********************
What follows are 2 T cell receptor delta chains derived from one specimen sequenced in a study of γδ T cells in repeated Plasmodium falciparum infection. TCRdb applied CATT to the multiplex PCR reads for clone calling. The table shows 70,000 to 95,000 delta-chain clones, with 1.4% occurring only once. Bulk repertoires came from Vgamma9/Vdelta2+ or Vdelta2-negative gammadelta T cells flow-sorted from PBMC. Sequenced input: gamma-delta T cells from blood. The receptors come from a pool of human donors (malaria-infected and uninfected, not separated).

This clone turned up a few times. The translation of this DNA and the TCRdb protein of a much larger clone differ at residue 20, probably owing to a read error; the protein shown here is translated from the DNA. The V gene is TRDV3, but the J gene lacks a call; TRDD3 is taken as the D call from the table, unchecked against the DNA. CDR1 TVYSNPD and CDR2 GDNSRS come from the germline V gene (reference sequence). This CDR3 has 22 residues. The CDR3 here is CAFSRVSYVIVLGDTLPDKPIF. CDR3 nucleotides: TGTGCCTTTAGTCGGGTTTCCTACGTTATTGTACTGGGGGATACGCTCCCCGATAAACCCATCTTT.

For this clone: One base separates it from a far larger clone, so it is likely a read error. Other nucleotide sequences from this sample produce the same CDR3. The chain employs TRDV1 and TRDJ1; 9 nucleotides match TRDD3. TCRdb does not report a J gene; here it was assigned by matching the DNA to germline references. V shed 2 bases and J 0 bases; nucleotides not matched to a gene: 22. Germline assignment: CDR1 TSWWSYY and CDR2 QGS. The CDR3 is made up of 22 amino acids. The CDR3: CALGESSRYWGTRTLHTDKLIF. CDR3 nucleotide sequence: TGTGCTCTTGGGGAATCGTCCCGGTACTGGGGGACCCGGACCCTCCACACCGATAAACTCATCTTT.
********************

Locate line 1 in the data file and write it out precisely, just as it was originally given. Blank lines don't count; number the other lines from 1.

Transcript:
What follows are 2 T cell receptor delta chains derived from one specimen sequenced in a study of γδ T cells in repeated Plasmodium falciparum infection. TCRdb applied CATT to the multiplex PCR reads for clone calling. The table shows 70,000 to 95,000 delta-chain clones, with 1.4% occurring only once. Bulk repertoires came from Vgamma9/Vdelta2+ or Vdelta2-negative gammadelta T cells flow-sorted from PBMC. Sequenced input: gamma-delta T cells from blood. The receptors come from a pool of human donors (malaria-infected and uninfected, not separated).